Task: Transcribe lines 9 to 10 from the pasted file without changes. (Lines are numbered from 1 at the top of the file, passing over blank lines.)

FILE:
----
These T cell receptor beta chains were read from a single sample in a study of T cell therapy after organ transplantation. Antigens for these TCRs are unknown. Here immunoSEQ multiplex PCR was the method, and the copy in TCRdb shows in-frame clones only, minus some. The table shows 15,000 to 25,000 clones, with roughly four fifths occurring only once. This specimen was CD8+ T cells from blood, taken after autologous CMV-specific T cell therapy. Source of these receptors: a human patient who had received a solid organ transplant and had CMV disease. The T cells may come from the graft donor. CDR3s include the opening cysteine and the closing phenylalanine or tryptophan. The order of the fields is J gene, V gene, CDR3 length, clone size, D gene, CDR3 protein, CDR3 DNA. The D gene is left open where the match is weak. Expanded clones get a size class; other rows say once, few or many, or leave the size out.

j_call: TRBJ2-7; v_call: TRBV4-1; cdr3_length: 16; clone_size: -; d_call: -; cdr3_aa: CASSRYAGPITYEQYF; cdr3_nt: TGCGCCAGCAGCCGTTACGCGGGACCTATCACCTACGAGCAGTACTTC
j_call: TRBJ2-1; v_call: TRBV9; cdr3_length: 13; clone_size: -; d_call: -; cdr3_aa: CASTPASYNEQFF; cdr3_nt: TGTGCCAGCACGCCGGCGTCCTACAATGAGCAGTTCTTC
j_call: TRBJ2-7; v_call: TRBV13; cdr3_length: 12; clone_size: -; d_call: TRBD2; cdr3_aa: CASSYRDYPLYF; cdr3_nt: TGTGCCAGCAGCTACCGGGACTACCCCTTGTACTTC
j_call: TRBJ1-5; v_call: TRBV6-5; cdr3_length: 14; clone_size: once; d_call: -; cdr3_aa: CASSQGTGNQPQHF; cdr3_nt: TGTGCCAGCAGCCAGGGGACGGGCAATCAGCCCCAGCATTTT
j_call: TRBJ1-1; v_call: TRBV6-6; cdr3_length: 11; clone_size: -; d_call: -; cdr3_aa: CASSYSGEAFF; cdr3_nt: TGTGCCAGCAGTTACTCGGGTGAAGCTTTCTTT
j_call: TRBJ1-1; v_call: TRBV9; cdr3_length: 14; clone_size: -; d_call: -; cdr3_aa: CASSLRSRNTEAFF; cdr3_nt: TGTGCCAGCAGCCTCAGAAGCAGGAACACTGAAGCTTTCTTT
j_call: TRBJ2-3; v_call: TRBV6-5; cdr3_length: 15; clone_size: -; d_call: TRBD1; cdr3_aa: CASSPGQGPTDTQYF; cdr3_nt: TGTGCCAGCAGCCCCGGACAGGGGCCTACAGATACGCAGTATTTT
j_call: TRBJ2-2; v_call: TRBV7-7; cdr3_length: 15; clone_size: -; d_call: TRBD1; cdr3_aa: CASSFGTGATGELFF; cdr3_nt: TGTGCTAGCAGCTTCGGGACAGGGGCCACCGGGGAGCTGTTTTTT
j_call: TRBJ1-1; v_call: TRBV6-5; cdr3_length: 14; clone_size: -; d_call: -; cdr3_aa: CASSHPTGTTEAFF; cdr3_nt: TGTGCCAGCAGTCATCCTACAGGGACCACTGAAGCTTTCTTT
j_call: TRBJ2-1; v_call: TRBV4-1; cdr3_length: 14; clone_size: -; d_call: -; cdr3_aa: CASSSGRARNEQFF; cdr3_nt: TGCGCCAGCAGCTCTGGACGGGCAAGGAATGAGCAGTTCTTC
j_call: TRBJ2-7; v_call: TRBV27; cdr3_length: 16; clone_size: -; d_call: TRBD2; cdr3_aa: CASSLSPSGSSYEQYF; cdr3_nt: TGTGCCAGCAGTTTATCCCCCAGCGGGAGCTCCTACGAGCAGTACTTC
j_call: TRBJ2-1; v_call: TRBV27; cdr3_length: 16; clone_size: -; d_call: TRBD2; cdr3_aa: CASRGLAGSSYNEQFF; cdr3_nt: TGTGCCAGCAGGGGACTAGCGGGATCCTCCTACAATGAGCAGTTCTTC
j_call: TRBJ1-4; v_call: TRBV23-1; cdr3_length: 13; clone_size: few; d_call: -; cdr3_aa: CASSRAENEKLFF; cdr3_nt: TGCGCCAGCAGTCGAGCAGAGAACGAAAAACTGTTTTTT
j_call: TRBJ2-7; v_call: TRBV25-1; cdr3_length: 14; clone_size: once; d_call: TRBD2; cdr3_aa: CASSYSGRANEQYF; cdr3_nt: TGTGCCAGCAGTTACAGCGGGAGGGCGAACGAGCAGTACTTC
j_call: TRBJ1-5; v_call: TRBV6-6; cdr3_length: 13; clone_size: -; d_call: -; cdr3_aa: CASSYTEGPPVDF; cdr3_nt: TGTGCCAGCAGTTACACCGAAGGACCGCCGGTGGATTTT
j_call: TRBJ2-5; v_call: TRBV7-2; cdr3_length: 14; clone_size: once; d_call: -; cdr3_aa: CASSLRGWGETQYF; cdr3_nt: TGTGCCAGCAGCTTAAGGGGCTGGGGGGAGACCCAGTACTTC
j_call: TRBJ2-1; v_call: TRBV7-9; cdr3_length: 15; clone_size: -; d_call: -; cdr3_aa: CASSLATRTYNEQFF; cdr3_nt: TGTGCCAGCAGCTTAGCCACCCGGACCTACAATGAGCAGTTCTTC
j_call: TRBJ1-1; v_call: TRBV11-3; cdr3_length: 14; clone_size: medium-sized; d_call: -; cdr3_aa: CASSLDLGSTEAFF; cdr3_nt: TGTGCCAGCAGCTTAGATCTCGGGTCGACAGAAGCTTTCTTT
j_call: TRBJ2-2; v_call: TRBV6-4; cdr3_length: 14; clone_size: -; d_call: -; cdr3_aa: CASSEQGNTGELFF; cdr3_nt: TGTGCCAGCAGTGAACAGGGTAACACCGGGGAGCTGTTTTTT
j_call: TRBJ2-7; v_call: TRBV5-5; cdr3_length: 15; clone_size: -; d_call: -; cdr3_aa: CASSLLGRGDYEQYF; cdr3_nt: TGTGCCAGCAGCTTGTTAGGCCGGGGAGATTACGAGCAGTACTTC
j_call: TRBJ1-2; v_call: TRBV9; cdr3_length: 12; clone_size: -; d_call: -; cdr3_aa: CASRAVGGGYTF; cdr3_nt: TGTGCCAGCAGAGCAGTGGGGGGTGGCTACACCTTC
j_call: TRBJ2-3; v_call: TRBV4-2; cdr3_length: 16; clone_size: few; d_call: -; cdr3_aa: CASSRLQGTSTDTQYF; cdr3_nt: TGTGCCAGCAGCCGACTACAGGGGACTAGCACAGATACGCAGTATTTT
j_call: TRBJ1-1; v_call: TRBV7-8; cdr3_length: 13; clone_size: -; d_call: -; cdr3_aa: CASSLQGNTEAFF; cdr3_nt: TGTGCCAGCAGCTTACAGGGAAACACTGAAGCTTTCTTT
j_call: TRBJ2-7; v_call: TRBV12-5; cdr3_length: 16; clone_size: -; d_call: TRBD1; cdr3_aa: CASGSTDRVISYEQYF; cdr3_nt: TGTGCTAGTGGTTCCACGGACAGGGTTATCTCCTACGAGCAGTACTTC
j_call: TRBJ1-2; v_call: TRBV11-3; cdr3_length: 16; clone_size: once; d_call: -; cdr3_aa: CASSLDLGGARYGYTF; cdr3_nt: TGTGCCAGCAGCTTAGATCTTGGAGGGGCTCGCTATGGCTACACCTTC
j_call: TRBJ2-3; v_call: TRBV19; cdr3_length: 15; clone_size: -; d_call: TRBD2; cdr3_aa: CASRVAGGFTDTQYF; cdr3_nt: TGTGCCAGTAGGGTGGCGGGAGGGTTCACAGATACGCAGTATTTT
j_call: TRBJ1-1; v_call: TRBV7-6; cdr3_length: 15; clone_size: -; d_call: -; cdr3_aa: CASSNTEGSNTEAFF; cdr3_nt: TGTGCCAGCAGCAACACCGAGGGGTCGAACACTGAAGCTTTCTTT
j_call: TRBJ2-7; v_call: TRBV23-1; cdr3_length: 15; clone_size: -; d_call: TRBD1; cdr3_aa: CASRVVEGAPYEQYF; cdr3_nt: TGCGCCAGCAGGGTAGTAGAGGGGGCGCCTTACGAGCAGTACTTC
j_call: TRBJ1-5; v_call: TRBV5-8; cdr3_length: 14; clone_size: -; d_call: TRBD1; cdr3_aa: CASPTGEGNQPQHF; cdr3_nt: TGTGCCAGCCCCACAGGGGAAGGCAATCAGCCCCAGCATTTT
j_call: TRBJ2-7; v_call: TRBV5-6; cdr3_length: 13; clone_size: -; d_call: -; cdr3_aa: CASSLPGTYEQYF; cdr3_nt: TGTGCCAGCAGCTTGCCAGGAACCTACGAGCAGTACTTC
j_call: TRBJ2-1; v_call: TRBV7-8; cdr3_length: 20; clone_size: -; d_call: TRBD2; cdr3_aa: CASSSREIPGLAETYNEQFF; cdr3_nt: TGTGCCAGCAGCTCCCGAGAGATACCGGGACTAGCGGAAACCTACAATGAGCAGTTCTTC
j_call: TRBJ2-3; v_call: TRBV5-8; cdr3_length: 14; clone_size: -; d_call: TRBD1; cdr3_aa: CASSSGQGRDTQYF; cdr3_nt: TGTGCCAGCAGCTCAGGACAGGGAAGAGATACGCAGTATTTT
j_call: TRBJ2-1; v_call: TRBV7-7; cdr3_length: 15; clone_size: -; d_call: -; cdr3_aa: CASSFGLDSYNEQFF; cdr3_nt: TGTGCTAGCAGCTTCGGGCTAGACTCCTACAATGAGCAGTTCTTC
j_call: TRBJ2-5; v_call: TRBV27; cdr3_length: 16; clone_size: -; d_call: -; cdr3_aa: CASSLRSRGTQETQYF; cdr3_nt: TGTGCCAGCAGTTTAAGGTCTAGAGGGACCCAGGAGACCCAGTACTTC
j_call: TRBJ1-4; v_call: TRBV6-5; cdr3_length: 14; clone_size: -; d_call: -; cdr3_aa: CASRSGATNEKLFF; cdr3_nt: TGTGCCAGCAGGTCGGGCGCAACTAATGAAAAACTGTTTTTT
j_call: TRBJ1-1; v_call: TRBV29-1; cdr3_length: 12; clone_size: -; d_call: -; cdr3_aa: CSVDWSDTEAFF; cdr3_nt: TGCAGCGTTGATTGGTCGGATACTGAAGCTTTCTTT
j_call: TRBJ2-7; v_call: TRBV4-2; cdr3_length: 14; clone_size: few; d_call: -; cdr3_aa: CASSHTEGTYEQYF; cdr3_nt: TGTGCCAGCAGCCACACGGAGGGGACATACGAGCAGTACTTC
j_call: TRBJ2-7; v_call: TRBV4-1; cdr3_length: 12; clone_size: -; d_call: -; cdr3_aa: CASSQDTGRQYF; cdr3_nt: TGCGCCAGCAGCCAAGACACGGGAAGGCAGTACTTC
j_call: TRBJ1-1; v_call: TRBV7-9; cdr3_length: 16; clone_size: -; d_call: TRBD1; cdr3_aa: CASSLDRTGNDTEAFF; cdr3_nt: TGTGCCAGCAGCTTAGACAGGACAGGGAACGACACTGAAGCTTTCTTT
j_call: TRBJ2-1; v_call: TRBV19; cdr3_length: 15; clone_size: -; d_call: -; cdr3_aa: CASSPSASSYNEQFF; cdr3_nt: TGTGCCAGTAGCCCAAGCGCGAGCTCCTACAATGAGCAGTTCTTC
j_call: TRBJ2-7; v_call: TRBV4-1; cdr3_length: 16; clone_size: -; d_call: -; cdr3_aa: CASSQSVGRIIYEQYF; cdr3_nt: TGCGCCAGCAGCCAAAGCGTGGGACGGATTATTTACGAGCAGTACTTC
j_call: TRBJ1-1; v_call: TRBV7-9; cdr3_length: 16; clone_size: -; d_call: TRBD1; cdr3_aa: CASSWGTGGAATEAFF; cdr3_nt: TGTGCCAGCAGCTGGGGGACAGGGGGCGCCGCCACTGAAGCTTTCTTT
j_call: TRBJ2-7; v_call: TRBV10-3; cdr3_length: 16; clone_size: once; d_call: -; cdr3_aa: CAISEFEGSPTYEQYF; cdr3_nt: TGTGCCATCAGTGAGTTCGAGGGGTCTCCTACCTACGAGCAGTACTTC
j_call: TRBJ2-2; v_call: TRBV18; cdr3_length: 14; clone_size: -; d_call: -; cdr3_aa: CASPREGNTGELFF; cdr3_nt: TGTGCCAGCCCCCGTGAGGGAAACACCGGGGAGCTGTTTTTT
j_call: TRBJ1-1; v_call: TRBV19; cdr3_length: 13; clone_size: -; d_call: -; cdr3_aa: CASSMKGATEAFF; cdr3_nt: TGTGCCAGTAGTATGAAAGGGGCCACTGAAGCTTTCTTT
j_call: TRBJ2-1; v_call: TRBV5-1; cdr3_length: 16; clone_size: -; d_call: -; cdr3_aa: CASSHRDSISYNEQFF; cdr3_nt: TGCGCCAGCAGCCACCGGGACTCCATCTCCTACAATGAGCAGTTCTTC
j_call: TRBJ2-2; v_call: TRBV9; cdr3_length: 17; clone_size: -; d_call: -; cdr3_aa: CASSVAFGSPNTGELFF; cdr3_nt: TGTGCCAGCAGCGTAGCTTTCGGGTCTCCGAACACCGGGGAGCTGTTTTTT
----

j_call: TRBJ2-2; v_call: TRBV7-7; cdr3_length: 15; clone_size: -; d_call: TRBD1; cdr3_aa: CASSFGTGATGELFF; cdr3_nt: TGTGCTAGCAGCTTCGGGACAGGGGCCACCGGGGAGCTGTTTTTT
j_call: TRBJ1-1; v_call: TRBV6-5; cdr3_length: 14; clone_size: -; d_call: -; cdr3_aa: CASSHPTGTTEAFF; cdr3_nt: TGTGCCAGCAGTCATCCTACAGGGACCACTGAAGCTTTCTTT